NDSAN’s growth is impressive, and could not be more timely. With the advances in prenatal testing, more women than ever are receiving their diagnosis of Down syndrome prenatally. Recommendations have been made for providers to discuss all options when delivering a diagnosis. The option of adoption, however, is almost never presented with a diagnosis. Hopefully, the growth in the NDSAN’s marketing efforts will change that.

The NDSAN is a recognized approved resource by the National Society for Genetic Counselors (NSGC) in its guidelines on delivering a Down syndrome diagnosis and is included in the list of Prenatal Resources on this site. Here’s to there being that many more heart-warming stories to share on next year’s World Down Syndrome Day because of the good work of the NDSAN, one of the most compassionate missions in the United States.

The NDSAN logo is used for identification purposes only and does not to imply any endorsement of this post. 

What was your experience? Were you informed of the availability of adoption when you received your child’s Down syndrome diagnosis?


  1. Lucie Olivova says:

    I live in Hawaii. At my baby’s birth I was notified that my baby boy has DS. He was born June 24 2013. I’m doing research on possibly having him Adopted. Could you help us?

  2. Andelene Horsford says:

    My sweet angel, Colleen, was born on 7 March 1991. She was Down Syndrome, and had severe health problems since birth.

    When she was born, I had no idea what the name “Down Syndrome” meant. But 22 years later, I know it means “Unconditional Love”! She taught me and my 2 older children so much about love, caring, acceptance and being grateful for the little blessings in life. Twice in her life the Lord used her to save 2 women who were ready to commit suicide! And she did not even realize what was happening. Her pure love changed their lives forever!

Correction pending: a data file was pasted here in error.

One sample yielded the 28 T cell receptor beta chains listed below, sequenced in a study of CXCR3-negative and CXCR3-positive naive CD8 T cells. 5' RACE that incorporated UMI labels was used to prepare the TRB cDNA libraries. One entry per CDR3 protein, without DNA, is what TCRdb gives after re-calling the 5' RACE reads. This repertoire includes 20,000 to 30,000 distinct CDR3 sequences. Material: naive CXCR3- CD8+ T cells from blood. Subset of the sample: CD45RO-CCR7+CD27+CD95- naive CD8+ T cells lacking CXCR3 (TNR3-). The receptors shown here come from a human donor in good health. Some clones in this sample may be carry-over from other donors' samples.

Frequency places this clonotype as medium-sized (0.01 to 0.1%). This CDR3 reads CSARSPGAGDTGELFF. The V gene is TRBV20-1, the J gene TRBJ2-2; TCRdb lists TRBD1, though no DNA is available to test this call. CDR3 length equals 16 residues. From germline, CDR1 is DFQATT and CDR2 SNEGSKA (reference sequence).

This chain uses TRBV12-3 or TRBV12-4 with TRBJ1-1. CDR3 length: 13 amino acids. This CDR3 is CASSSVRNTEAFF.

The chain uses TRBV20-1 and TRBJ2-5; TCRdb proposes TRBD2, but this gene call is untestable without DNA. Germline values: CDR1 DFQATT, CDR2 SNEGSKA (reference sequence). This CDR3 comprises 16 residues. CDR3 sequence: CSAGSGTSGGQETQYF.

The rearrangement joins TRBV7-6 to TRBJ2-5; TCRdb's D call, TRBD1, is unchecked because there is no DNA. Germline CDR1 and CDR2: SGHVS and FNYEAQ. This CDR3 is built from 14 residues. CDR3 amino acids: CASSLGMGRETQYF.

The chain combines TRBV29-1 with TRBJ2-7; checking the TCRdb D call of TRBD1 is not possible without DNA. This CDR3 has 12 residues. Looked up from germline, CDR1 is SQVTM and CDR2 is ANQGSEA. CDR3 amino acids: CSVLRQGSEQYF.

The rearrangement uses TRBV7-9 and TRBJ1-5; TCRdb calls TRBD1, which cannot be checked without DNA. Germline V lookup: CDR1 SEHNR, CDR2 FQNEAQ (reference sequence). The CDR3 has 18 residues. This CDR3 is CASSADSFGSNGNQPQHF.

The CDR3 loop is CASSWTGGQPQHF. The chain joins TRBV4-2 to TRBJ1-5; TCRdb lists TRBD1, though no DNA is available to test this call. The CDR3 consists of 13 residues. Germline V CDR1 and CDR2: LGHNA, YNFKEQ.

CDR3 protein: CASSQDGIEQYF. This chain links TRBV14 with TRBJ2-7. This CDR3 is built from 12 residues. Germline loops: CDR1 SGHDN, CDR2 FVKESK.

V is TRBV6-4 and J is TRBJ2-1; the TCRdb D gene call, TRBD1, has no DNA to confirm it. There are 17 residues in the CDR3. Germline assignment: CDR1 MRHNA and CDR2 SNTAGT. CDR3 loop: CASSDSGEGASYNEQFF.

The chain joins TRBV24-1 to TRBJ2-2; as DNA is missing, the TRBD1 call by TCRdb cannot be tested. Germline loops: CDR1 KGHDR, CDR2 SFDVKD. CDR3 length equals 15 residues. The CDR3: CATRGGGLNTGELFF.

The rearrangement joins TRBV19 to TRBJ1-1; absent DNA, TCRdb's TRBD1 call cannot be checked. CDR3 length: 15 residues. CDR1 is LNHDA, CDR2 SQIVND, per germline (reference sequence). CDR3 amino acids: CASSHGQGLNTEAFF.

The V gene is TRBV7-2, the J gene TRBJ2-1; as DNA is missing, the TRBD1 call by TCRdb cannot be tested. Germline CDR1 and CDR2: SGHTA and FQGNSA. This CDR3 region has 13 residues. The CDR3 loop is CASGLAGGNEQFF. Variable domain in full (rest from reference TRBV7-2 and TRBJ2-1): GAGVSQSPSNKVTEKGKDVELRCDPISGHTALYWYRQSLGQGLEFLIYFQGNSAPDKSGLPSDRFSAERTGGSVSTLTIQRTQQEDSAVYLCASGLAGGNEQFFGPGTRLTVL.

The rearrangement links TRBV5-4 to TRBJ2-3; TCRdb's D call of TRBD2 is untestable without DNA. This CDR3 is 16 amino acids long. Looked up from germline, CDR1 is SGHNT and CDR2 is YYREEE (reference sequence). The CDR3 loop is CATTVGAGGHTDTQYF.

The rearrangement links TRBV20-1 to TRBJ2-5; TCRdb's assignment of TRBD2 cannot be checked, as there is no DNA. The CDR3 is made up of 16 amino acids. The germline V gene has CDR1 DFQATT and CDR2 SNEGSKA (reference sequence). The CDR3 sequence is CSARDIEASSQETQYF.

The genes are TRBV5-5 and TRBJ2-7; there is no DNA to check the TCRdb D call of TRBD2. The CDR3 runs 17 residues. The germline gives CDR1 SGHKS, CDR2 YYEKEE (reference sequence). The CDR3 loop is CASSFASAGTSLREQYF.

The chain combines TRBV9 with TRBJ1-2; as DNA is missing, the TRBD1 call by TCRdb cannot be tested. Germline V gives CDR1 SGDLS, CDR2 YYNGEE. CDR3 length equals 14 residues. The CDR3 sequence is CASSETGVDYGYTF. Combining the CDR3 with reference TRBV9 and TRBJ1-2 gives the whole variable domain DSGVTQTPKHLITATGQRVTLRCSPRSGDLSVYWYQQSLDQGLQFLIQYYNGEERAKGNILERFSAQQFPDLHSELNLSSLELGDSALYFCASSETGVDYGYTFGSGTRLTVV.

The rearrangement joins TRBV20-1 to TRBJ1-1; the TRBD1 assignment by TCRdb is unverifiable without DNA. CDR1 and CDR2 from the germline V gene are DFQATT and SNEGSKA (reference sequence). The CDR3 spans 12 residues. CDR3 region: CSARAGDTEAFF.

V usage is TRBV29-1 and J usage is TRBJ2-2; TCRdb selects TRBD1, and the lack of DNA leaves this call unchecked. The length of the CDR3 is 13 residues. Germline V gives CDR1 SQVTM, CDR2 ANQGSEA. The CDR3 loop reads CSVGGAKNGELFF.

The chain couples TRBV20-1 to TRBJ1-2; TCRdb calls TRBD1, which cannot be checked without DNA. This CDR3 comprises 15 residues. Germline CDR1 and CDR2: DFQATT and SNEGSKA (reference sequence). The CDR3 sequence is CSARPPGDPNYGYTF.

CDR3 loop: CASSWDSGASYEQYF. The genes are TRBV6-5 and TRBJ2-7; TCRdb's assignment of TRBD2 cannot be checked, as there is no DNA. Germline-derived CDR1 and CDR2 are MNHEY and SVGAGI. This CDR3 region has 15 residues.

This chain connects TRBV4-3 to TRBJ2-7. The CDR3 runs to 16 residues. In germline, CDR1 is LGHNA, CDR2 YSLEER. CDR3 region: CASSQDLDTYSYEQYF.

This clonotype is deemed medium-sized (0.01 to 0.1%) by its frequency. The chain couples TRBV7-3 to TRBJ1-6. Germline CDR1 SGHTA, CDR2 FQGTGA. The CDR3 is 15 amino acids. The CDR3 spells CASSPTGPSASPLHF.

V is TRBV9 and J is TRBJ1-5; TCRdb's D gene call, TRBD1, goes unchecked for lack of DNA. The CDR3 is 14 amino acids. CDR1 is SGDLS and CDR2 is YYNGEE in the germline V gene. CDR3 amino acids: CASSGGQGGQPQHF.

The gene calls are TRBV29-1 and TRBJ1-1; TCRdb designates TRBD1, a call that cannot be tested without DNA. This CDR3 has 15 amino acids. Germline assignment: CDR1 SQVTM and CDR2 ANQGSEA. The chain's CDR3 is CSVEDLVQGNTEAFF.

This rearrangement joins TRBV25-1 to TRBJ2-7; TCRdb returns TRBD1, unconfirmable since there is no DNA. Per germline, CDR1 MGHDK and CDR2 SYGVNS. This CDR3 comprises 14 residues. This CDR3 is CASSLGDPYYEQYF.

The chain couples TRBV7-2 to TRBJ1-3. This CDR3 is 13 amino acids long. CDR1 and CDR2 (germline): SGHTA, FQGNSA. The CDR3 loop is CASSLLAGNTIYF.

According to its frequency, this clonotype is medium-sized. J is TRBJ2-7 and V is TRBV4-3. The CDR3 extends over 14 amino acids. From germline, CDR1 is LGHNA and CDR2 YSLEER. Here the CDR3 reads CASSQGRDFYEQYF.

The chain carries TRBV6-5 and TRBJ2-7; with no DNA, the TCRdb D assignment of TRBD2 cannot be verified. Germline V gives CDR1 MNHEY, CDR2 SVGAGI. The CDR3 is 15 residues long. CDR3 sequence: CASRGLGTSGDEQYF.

Colleen passed away on the 12 th July this year, in ICU, due to multiple organ failure. A huge part of my heart died with her. She was the single most precious blessing in my life!

    • Hello,…my name is Erin and I lost my daughter with down’s due to heart / lung problems….its been 14 years, I talk about her everyday. I miss her so much, I would love to adopt a little girl with down’s. I have so much love in my heart for a baby. By any chance would you be willing to tell me the cost in doing so ? (I know its a very personal questions , and I would understand if you don’t want to disuss the cost). I’m not rich by any means ..I work a full time job and my husband works as well..We would do all we can to be able to adopt a baby girl…I dont think it’s fair you have to have so much money to adopt…my love is free…There’s no price for that.
      thank you for your time.

      • Erin–I would recommend you contact the NDSAN. Anything I would offer would be a guess, but they counsel adoptive parents every week and would have the more current and accurate information on the cost of adopting.

    • Doug Frank says:

      When our firstborn Nellie was born 17 yrs ago with Down (in Cincinnati), a social worker informed us about the ‘waiting list of 5000 families’ the morning after the birth, in case we did not want to keep her. My wife became like a momma bear with her teeth and claws out…and the social worker escaped with her life…. Nellie is a priceless treasure and delight to her parents and her two younger brothers.

      • Doug–thanks for sharing your experience. No doubt the NDSAN being headquartered in Cincinnati attributed to it being top-of-mind for the social worker. NDSAN is sensitive to expectant and birth parents values and while the social worker may have suggested you may not have wanted to keep her, that is not the approach taken by NDSAN.